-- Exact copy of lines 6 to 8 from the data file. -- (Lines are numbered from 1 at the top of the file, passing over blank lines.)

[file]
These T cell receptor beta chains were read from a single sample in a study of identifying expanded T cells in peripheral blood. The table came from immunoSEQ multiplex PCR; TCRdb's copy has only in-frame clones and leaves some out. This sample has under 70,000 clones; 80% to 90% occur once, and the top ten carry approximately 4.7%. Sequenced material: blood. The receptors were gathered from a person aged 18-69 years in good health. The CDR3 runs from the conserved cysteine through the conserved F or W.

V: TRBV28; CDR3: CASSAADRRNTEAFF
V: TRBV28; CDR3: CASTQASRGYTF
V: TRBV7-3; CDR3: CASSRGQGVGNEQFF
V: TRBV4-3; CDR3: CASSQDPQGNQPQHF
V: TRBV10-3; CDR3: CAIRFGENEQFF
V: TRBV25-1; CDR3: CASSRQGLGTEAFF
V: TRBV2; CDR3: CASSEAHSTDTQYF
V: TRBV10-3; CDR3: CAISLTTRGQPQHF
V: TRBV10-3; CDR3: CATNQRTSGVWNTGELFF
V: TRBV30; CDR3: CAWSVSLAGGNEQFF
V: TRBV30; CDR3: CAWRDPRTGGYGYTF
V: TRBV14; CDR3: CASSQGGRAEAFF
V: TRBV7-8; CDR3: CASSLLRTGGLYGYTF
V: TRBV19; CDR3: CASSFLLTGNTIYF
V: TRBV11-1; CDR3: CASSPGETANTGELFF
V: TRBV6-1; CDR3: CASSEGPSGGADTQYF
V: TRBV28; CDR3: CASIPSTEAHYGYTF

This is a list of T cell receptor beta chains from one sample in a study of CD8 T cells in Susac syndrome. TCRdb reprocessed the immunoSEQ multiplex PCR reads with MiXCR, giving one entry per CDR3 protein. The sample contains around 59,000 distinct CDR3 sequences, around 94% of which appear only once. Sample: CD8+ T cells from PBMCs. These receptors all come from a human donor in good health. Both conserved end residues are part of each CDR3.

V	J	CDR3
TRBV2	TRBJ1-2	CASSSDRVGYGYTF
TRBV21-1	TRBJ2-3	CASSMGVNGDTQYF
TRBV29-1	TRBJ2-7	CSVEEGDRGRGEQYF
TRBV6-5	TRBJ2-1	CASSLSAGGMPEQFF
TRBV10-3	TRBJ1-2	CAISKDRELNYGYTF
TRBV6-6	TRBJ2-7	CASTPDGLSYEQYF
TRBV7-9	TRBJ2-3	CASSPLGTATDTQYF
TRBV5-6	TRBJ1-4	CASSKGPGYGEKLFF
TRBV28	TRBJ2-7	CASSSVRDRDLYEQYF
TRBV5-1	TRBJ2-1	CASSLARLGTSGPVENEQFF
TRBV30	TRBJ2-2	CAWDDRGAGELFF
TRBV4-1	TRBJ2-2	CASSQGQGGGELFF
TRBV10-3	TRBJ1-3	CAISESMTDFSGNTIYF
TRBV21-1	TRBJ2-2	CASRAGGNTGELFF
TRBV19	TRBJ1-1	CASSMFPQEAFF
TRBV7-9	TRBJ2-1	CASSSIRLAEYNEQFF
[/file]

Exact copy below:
V: TRBV10-3; CDR3: CAIRFGENEQFF
V: TRBV25-1; CDR3: CASSRQGLGTEAFF
V: TRBV2; CDR3: CASSEAHSTDTQYF